Wisconsin Lutheran Chapel logo

God’s Word for You

1 Chronicles 1:11-12 Philistines and others

by Pastor Timothy Smith on Monday, September 11, 2023

11 Mizraim was the father of the Ludites, Anamites, Lebahites, Naphtuhites, 12 Pathrusites, Casluhites (the Philistines came from them), and the Caphtorites.

The Philistines mentioned here are really just a parenthetical aside. If we don’t count them in the complete list, then the complete Table of Nations (1 Chronicles 1:5-23) has 70 names. 26 of them are from Shem, 30 are from Ham and 14 are from Japheth. For the people reading Chronicles, the number 70 may have had a special satisfaction and even a spiritual significance. As a multiple of 7 (a number showing holiness), it presents God’s hand in the providence of the world.

The Ludites are sometimes described as bowmen (Jeremiah 46:9), and they are placed in both Africa (as descendants of Mizraim’s Egyptians) and Asia—it is generally accepted that Lud was the kingdom of Lydia in Asia Minor.

The Anamites may have been a minor tribe of the Egyptians. An Assyrian text from the time of Sargon II (722-705 BC) refers to the Anami in Egypt.

The Lehabites were probably the Libyans (Nahum 3:9) or a branch family of the Libyans.

The Naphtuhites have not been identified. The name seems to mean “the northern land.” They were probably an Egyptian tribe; perhaps located in the lower (northern) Nile region.

The Pathrusites would appear to be an Egyptian people living in the upper (southern) Nile region. Pathros was a city in that part of Egypt (Isaiah 11:11; Jeremiah 44:1,15; Ezekiel 29:14, 30:14). Curiously, the name is closely related to the Hebrew word for the interpretation of a dream (Genesis 40:12,18), but the similarity of the words is probably an accident.

The Casluhites are also difficult to identify, perhaps because, as the ancestors of the Philistines, they were displaced from Egypt. We learn from the Doctoral Thesis of Dr. John Brug that the Philistines were the product of two distinct races, one a race of giants inhabiting the southwest coast of Canaan; the other a Greek race of a more typical height. They worked and fought together and gave us such diverse individuals as Goliath and Delilah in Scripture.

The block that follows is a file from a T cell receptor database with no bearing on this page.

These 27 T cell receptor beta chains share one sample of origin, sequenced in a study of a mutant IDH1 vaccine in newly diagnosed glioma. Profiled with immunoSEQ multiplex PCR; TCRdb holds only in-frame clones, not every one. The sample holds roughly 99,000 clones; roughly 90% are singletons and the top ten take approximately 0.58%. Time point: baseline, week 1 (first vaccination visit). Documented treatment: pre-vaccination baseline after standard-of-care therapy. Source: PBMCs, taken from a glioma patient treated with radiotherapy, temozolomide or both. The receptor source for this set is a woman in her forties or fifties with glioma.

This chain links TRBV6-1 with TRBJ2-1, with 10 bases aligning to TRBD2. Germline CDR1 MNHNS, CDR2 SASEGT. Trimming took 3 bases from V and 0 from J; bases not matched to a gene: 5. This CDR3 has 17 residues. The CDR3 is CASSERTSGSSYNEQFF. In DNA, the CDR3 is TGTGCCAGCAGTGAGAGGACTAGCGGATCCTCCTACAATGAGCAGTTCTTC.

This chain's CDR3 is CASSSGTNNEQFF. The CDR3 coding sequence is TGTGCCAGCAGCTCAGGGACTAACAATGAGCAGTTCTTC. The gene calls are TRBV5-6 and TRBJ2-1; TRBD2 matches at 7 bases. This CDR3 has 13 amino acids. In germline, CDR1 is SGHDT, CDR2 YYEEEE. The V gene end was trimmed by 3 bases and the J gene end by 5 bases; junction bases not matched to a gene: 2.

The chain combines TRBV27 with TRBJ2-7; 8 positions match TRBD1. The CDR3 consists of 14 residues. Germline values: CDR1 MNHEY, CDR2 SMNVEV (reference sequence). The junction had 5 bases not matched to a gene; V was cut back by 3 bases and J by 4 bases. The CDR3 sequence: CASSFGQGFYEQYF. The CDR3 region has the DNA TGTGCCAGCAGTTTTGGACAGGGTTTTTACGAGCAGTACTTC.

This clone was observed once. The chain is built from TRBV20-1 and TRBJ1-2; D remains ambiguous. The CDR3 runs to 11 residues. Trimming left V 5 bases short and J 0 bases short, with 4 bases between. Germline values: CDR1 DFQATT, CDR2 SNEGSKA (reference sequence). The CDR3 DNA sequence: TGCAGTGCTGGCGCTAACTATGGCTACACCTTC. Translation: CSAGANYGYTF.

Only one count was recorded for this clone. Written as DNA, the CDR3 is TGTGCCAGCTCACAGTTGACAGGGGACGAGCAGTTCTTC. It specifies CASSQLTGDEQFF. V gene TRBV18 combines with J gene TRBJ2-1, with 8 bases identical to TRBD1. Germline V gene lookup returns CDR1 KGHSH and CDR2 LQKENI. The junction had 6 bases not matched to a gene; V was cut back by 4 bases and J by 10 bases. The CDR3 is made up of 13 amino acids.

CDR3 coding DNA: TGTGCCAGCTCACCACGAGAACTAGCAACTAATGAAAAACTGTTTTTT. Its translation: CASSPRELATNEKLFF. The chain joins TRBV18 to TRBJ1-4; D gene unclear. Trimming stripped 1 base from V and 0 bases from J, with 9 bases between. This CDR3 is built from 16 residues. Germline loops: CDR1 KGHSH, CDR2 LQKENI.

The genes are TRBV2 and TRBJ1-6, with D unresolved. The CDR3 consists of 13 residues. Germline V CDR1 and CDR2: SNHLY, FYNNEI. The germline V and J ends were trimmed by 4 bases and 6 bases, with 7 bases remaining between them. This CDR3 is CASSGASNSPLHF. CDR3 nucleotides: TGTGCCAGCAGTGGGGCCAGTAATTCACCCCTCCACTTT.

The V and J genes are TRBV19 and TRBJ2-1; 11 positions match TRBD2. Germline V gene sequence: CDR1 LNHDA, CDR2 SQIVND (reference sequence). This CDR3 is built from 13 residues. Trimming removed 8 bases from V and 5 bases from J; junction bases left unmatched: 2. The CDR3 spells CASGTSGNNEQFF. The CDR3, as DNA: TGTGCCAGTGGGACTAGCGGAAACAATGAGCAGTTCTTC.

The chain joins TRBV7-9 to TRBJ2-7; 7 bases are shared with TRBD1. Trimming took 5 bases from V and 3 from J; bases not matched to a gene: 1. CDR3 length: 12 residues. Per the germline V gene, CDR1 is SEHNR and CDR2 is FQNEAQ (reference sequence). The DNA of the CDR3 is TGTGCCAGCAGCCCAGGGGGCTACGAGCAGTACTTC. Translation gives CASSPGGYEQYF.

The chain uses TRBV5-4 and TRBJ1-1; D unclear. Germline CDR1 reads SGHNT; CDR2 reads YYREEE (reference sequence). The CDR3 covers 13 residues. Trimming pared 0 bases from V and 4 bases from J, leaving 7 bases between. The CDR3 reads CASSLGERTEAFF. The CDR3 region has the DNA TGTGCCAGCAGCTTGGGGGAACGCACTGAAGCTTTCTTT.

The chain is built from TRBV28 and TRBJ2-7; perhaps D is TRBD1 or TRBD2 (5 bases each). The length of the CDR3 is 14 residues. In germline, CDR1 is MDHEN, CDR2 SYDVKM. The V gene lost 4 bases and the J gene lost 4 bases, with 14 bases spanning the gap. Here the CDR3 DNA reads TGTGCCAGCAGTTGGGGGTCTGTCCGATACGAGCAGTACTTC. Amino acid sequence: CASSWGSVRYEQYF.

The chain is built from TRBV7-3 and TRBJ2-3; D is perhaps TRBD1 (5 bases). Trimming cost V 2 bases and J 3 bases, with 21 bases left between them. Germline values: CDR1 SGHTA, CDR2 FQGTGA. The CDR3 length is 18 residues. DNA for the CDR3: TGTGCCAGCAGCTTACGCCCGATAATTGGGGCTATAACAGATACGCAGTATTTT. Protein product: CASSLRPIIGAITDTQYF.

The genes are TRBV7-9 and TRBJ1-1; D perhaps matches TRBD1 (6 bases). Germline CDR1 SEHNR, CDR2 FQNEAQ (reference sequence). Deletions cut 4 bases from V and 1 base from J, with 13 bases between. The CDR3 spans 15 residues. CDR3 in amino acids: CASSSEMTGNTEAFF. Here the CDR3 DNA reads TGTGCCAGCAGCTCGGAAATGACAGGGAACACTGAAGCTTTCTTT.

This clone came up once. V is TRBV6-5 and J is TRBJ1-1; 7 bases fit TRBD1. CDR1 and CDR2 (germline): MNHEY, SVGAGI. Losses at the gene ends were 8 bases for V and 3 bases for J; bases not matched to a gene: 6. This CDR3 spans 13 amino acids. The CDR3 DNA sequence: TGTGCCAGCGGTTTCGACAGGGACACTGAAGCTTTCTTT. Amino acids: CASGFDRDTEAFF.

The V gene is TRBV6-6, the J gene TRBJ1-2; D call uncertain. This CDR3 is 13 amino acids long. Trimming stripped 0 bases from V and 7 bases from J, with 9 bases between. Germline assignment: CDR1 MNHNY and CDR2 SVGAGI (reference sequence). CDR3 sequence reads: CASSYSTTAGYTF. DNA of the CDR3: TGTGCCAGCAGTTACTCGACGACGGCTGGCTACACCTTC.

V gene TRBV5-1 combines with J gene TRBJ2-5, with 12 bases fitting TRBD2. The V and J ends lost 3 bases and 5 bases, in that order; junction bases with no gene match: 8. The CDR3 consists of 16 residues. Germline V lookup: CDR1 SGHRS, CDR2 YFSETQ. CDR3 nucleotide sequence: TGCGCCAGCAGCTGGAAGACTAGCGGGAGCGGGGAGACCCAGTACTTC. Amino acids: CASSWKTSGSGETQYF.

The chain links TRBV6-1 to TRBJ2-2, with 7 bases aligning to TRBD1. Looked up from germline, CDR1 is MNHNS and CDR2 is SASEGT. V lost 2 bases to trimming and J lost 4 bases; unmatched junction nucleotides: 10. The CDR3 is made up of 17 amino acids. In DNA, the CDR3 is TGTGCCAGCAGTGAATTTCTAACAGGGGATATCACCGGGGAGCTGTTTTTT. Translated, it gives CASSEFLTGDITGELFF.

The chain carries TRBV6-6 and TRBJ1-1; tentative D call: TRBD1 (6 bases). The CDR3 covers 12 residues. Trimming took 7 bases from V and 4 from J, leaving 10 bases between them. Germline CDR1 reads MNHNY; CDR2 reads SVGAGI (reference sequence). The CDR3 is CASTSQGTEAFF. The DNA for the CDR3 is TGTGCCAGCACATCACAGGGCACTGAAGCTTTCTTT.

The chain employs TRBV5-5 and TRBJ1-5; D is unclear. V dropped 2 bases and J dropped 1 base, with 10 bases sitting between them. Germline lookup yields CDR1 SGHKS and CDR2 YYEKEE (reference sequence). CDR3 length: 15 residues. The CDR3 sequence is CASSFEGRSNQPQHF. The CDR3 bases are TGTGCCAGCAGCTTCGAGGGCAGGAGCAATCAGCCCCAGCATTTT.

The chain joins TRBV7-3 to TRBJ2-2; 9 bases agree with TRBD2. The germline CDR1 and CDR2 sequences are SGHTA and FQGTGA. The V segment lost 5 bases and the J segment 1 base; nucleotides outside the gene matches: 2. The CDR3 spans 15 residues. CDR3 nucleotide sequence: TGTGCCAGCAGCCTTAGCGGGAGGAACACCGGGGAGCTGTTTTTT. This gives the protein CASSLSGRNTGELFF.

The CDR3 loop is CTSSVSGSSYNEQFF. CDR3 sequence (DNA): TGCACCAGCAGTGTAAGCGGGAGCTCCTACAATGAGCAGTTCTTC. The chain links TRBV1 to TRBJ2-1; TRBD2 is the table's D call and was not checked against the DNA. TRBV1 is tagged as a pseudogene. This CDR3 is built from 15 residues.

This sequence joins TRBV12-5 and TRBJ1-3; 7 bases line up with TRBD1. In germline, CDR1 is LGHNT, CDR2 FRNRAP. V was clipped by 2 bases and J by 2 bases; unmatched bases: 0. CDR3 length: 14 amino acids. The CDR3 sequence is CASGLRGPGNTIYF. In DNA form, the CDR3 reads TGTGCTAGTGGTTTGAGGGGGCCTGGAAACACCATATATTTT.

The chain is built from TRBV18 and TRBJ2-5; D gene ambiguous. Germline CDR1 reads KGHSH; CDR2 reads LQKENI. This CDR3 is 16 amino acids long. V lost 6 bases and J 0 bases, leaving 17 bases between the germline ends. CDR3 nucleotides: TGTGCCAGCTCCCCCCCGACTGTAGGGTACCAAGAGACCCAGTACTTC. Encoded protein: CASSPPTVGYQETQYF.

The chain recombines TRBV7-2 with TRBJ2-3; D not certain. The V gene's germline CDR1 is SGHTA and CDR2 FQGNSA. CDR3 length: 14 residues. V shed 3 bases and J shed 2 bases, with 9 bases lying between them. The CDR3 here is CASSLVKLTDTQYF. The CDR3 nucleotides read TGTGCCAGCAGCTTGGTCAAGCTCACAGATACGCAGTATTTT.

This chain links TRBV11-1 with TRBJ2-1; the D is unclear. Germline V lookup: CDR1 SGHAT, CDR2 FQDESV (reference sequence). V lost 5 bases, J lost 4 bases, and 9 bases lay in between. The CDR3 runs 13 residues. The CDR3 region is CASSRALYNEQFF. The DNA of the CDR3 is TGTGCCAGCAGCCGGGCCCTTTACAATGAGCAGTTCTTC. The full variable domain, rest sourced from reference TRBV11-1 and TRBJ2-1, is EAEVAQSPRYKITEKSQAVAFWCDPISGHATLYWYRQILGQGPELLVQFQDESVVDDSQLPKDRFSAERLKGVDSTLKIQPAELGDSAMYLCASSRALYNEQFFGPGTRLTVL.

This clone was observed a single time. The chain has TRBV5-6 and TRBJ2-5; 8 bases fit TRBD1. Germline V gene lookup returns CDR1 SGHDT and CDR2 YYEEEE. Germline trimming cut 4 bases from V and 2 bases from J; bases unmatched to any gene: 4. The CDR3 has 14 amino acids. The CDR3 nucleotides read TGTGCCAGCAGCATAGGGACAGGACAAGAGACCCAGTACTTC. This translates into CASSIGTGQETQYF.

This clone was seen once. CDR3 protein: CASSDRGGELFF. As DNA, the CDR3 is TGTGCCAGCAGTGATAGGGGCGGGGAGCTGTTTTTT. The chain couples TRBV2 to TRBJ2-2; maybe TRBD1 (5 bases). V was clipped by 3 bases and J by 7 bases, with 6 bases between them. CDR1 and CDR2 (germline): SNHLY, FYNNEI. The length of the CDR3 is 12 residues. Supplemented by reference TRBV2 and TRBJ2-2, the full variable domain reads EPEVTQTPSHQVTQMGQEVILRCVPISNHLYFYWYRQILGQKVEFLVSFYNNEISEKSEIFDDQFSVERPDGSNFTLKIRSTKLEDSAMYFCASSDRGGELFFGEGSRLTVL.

The Caphtorites, in conjunction with the Casluhites, were the inhabitants of the island of Crete, although the island of Cyprus is sometimes mentioned as the land of Caphtor, as well. Moses tells us that the Caphtorites destroyed the Avvites and took their land (Deuteronomy 2:23). Jeremiah identifies the ancient Philistines as being “the remnant from the coasts of Caphtor” (Jeremiah 47:4). The Lord himself told Amos that the Philistines came from Caphtor, brought to Canaan in the way the Israelites were brought up from out of Egypt (Amos 9:7). In addition, Joshua calls the five main Philistine cities “Gaza, Ashdod, Ashkelon, Gath, and Ekron, that of the Avvites” (Joshua 13:3). The Avvites are not part of the table of nations, but they seem to be a Hamitic or Canaanite race that were displaced by others. All of this shows that the Avvites were an original Philistine people, perhaps before Abraham’s time, but they were supplanted by the Caphtorite Philistines who allied themselves with the race of giants who were still present but perhaps were dying out by the time of the Judges and of David. All of this supports Dr. Brug’s archaeological and exegetical findings.

All of these were people like us, people who needed a Savior. Some of them intermarried with the nation of Israel. Moses’ own children were half Hebrew, half Midianite (Exodus 2:21-22, 18:2-4). Abraham’s son Ishmael was half Egyptian (Genesis 16:3,15). Jesus’ ancestress Rahab was a Canaanite from Jericho (Joshua 2:1). Some of their descendants are still in the world. Reaching out to them begins with reaching out to the people right in our own communities. The gospel is the tool we use; the gospel is the only message that saves.

Some of these nations vanished completely from the record of Scripture after their mention here. This also happened to Ham himself, their ancestor. When Ham sinned against his father after the ark came to rest on the mountains of Ararat, the curse on Ham fell upon his son Canaan. Perhaps Noah wanted to spare Ham from the full force of a curse, but when a son is cursed, the father, too, is cursed. This is what happened when Solomon’s unfaithfulness tore away the ten tribes. The curse was laid on his son Rehoboam so that it would not be seen to be a curse on David (1 Kings 11:31-36). Luther told his students: “The name Ham disappears at this point because the Holy Spirit hates it, and this is indeed an ominous hatred. Thus the psalm also states: ‘I hate them with a perfect hatred’ (Psalm 139:22). When the Holy Spirit begins to hate and to be angry, eternal death follows” (Lectures on Genesis, LW 2:174).

We do not know the judgments of God on anyone living in our time. Holy numbers like 7 and 70 are reminders that God is the one who brings people into his kingdom, not based on race or on accomplishments, but based on faith. We are commanded to go and to make disciples of them by baptizing and by teaching, and these are the tools we take: water and the word of God. These are not weapons. These are not threats to anyone except the devil. Do not be ashamed of such tools. They are the power of God for the salvation of everyone who believes. First for the Jews, but then, too, for the Gentiles (Romans 1:16).

In Christ,
Pastor Timothy Smith

Pastor Tim Smith
About Pastor Timothy Smith
Pastor Smith serves St. Paul’s Lutheran Church in New Ulm, Minnesota. To receive God’s Word for You via e-mail, please visit the St. Paul’s Lutheran Church website.


Browse Devotion Archive